Assistant to the Secretary for Rural Development Anne Hazlett today announced that the U.S. Department of Agriculture (USDA) is investing $256 million in 81 projects to improve water and wastewater infrastructure in rural areas in 35 states.
“No matter what zip code you live in, infrastructure is a foundation for quality of life and economic opportunity,” Hazlett said. “Through strong partnerships, USDA is ensuring that rural communities have the modern, reliable infrastructure they need to prosper.”
During her keynote address at the Arkansas Rural Development conference, Hazlett spoke about USDA’s longstanding partnership with state and local officials to improve the quality of life in rural communities. She met with various representatives on issues important to rural Arkansas residents and businesses, such as ways USDA is partnering with local communities to support opioid treatment, prevention and recovery services. She also highlighted USDA efforts to support e-Connectivity in the state.
“Michigan’s abundant fresh water is a blessing that carries with it great responsibility,” said USDA Rural Development State Director for Michigan Jason Allen. “These improvements will safeguard our precious water resources for future generations and use and enjoy. For communities seeking additional dollars for sewer and water infrastructure, please contact us on the web at www.rd.usda.gov/mi.”
The recently enacted Fiscal Year (FY) 2018 Omnibus spending bill includes a significant boost in financial support for water and wastewater projects. It provides $5.2 billion for USDA loans and grants, up from $1.2 billion in FY 2017. It also directs Agriculture Secretary Perdue to make investments in rural communities with the greatest infrastructure needs.
In addition to funding in the 2018 Omnibus bill, President Trump has proposed a $200 billion infrastructure investment that allocates 25 percent ($50 billion) to rural projects.
The loans and grants Hazlett announced today are being awarded through USDA’s Water and Waste Disposal Loan and Grant program. The funds can be used to finance drinking water, stormwater drainage and waste disposal systems for rural communities with 10,000 or fewer residents.
Michigan awards announced today include:
A $915,000 loan for the Village of Beulah, in Benzie County, to provide additional funding for an ongoing water system improvement project. The project will build a water storage tank to replace the existing tank. The size, age and condition of the existing tank violates the Safe Drinking Water Act. In addition to the water tank replacement, the village will replace more than 2 miles of water main. Most of the distribution system was constructed prior to 1950, using cast iron pipe with significant amounts of asbestos and cement. Additionally, broken mains have occurred on several occasions in recent years. The project will add 30 users, bringing the total to 326 residential and 80 commercial users.
A $376,000 loan and $307,000 grant for the Village of Farwell, in Clare County, to provide additional funding for an ongoing water system improvement project. This entails refurbishing one of the wellhouses, refurbishing the iron removal plant, replacing some sections of water main to improve fire flows, closing a loop in the northwest portion of the village, extending the water main east along Main Street to the village boundary, and miscellaneous improvements. The project will serve 825 residents.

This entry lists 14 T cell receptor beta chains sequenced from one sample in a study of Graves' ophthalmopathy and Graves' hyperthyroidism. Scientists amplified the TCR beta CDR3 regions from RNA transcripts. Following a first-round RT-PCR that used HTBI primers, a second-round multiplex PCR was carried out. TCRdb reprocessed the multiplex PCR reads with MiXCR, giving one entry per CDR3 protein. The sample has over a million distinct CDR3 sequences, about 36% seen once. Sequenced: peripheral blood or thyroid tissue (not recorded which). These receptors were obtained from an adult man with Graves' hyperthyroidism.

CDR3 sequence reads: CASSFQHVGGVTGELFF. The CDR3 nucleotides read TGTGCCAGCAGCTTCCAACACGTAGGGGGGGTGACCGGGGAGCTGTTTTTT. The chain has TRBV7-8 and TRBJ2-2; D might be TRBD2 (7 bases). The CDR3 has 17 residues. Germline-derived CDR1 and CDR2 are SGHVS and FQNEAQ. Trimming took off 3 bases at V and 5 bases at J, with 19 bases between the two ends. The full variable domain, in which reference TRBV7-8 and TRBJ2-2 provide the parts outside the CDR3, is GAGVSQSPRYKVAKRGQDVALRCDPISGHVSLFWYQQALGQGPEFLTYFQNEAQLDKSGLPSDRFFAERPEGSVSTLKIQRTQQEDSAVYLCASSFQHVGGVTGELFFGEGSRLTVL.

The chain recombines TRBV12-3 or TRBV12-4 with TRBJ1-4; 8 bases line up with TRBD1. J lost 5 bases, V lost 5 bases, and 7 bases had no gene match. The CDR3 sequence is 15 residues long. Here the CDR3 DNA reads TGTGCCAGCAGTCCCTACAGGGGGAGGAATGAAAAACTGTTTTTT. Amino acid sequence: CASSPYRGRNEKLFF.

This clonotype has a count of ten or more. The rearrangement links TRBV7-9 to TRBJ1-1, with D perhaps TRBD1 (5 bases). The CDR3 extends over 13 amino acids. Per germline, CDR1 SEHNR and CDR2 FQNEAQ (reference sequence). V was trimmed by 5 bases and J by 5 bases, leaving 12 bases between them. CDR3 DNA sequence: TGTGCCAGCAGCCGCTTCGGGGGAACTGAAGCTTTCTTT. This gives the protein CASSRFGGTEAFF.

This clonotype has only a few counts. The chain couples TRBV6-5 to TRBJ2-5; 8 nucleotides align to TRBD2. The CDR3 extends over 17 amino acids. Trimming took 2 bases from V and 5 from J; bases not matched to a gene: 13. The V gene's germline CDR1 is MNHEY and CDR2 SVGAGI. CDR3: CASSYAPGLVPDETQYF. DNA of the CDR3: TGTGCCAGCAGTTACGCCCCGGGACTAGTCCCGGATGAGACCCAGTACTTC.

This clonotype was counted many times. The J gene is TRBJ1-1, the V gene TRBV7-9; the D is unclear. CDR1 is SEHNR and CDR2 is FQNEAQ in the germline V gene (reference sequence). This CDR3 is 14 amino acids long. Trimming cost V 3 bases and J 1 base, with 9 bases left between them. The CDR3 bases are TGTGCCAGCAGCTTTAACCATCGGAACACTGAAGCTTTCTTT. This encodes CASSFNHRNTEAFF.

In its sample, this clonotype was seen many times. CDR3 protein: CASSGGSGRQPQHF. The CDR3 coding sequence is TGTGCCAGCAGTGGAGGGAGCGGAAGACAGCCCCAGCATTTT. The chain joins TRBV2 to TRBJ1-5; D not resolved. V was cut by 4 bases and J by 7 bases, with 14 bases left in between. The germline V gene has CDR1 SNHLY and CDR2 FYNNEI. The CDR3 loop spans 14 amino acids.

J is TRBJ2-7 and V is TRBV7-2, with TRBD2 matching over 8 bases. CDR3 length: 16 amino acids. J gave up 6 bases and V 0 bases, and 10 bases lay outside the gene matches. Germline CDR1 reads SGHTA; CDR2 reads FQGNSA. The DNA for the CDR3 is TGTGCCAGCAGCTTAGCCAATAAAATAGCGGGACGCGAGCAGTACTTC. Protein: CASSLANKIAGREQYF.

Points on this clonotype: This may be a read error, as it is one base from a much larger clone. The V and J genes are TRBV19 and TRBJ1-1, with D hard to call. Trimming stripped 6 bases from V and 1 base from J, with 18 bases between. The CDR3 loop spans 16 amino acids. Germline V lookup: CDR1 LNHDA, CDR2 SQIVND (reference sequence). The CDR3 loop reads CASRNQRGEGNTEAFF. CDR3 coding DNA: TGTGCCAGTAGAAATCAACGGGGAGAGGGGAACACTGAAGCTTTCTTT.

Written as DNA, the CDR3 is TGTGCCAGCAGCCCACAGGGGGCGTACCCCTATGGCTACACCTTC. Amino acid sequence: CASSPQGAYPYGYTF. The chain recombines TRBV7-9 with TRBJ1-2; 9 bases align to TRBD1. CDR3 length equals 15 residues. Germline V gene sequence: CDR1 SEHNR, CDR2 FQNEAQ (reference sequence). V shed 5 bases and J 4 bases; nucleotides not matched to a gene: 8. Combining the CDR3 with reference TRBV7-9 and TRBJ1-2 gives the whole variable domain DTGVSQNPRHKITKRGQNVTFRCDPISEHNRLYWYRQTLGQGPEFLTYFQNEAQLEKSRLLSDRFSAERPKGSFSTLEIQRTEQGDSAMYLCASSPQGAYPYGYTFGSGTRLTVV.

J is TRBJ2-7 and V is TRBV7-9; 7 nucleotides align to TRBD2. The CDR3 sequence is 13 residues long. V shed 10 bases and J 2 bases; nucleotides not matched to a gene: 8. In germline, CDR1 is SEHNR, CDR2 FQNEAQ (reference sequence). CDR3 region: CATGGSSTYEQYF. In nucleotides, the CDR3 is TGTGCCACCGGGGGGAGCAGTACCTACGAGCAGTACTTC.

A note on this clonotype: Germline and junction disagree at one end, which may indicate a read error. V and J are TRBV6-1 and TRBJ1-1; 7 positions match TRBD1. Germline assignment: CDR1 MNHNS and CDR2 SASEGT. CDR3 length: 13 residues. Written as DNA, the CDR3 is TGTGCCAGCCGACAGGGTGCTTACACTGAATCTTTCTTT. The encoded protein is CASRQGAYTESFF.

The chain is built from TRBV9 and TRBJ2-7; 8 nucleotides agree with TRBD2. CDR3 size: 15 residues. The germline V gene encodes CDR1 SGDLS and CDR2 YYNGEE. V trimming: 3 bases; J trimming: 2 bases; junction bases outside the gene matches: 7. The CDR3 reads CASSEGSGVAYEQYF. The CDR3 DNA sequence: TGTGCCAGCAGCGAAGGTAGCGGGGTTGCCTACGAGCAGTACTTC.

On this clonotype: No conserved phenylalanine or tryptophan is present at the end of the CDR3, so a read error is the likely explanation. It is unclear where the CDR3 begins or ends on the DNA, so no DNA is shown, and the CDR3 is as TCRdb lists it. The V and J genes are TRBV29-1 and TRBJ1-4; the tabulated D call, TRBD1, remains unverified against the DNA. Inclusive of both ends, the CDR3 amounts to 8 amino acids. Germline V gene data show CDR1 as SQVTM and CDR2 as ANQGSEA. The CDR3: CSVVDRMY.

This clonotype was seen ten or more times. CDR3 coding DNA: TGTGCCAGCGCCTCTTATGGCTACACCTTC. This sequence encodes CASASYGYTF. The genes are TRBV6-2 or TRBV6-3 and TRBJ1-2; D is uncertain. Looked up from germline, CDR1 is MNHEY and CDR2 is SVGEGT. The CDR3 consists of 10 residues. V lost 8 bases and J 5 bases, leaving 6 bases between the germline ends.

A $90,000 loan and $73,000 grant for the Village of Port Sanilac, in Sanilac County, to provide additional funding for an ongoing water system improvement project. The project includes water main replacement, pressure filter refurbishment, tank painting, and the purchase and installation of water meters. This project also coincides with a Michigan Department of Transportation road repaving project on M25. The project will serve 443 water users. The population of Port Sanilac is 788 residents.
A $1,877,000 loan for the Village of Ravenna, in Muskegon County, to improve the aging sanitary sewer treatment system. The Michigan Department of Environmental Quality awarded the community a Stormwater, Asset Management and Wastewater grant, which enabled it to conduct an evaluation of the village's infrastructure. The report identified several issues with the sewer system. The lagoons have unprotected side slopes and sloughing at the base of the slope. The original outlet and control gates are no longer serviceable. Two lift stations that date back to the 1970s will be replaced. The project will serve 447 residential and 74 commercial customers.
In April 2017, President Donald J. Trump established the Interagency Task Force on Agriculture and Rural Prosperity to identify legislative, regulatory and policy changes that could promote agriculture and prosperity in rural communities. In January 2018, Secretary Perdue presented the Task Force’s findings to President Trump. These findings included 31 recommendations to align the federal government with state, local and tribal governments to take advantage of opportunities that exist in rural America. Increasing investments in rural infrastructure is a key recommendation of the task force.
To view the report in its entirety, please view the Report to the President of the United States from the Task Force on Agriculture and Rural Prosperity (PDF, 5.4 MB). In addition, to view the categories of the recommendations, please view the Rural Prosperity infographic (PDF, 190 KB).
USDA Rural Development provides loans and grants to help expand economic opportunities and create jobs in rural areas. This assistance supports infrastructure improvements; business development; housing; community services such as schools, public safety and health care; and high-speed internet access in rural areas. For more information, visit www.rd.usda.gov.